Russell believes F1 needs a single race director

George Russell with FIA president Mohammed Ben Sulayem

Mercedes driver and Grand Prix Drivers’ Association director George Russell has raised questions over Formula 1’s use of two race directors.

In the wake of last year’s Abu Dhabi Grand Prix, the FIA introduced a second race director on a rotational basis, among a number of other changes aimed at supporting the high-profile role.

At the time, there were concerns that having Eduardo Freitas and Niels Wittich share the race direction role would lead to inconsistencies.

The FIA argued that point away, reasoning the closeness of their working relationship, and that of the stewards, would ensure a near transparent experience regardless of who is in charge on any given weekend.

However, as the season has progressed, cracks have begun to appear in the relationship between race control and the F1 paddock.

There have been a number of pressure points already, including the whole saga surrounding the wearing of jewellery while racing, though the real flashpoint proved to be the British Grand Prix.

New clarifications introduced this year designed to simply the rules of engagement for drivers in battle, and specifically when they needed to allow racing room, left drivers perplexed after the Silverstone race.

In what was one of the most entertaining races in decades, a number of drivers felt they’d been pushed off the circuit, or not afforded the space entitled to them under the revised interpretation of the rules.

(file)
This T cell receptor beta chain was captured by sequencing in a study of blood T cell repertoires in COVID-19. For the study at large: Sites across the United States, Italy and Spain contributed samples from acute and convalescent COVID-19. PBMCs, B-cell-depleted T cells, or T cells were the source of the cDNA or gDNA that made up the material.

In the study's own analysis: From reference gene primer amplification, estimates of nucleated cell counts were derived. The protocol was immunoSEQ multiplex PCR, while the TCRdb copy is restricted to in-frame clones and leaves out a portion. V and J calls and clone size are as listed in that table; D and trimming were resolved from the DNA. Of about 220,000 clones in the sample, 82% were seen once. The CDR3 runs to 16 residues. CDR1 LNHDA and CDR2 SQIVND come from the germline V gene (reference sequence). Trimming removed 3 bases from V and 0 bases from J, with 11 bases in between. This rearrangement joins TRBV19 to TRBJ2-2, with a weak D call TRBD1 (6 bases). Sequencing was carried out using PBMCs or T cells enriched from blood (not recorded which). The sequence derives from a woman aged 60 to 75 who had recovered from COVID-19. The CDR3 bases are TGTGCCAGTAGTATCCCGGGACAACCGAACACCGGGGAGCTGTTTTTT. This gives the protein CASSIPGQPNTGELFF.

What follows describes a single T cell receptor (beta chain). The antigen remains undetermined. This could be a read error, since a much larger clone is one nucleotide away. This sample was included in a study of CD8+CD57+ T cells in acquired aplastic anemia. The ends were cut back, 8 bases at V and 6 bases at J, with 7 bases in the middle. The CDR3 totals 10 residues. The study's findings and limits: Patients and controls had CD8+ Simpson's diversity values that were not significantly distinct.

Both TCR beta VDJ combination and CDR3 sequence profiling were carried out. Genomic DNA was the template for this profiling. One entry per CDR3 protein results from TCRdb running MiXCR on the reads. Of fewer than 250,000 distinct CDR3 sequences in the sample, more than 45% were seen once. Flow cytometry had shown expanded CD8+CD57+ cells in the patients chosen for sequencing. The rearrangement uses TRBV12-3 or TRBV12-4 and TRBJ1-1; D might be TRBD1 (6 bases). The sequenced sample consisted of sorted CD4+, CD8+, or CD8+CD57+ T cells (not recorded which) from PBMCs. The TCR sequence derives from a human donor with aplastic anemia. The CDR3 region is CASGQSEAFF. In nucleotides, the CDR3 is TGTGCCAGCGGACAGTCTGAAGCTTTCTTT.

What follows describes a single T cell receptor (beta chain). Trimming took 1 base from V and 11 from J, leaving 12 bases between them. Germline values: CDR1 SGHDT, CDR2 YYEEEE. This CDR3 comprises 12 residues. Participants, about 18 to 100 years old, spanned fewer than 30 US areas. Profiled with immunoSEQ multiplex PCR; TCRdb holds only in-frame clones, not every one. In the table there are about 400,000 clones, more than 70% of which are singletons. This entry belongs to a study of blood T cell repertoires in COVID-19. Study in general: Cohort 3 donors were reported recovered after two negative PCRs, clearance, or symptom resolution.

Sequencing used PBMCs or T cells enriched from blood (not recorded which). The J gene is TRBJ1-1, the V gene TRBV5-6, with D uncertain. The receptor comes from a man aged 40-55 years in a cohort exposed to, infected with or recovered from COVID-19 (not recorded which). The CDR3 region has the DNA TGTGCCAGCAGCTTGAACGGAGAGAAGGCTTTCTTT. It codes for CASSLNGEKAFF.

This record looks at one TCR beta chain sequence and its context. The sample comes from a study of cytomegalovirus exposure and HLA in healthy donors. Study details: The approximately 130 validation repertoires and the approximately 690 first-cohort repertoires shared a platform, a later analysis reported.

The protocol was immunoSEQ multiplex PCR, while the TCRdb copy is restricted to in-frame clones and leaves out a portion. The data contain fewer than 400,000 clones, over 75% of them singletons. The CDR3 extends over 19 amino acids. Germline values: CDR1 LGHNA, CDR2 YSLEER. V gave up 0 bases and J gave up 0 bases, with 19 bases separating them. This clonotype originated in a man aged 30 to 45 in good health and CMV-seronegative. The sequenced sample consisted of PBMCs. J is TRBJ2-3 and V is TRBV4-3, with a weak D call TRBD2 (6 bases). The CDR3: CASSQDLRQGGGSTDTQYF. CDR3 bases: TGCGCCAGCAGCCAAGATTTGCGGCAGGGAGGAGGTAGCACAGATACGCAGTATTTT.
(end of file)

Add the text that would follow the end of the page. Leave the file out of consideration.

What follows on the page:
It’s understood that led to a heated drivers’ briefing at last weekend’s Austrian Grand Prix, from which four-time world champion Sebastian Vettel left – and was subsequently handed a suspended $37,000 fine.

Highlighting the growing disparity between the drivers and officials, Russell, a fellow GDPA director together with Vettel, suggested the current situation wasn’t working.

“Yes, I do agree that we need to stick to one race director,” the Englishman said.

“We need to have a bit more consistency with the stewarding.

“We come to the following event and often the steward in the previous event is not there, so there’s no accountability, no explanations of decisions.

“We ask questions, and it’s difficult to get a straightforward answer because almost a bit blame is being put onto somebody else who isn’t there.

“So it is tricky. Everybody’s got their own interpretations.”

While making his criticisms known, Russell was quick to acknowledge the job asked of officials is not straightforward.

“Over the course of the year, a number of drivers commented on that,” Russell said of the difficult of the task.

“I think when you’ve got one race director, things can generally be more consistent.”

There are currently no plans from the FIA to change the current shared set-up, with Freitas and Wittich expected to continue as they have done thus far for the time being.

It is not the only concern with the way the sport is officiated either, with concerns the remote race control room is not at the standard it needs to be and that there is a dearth of credentialed officials to fill the roles required.

Meanwhile, the FIA has confirmed that former race director, Michael Masi, has left the organisation.

The 2022 Formula 1 season reached its halfway point in Austria, with next weekend’s French GP in Paul Ricard the penultimate race before the summer break.

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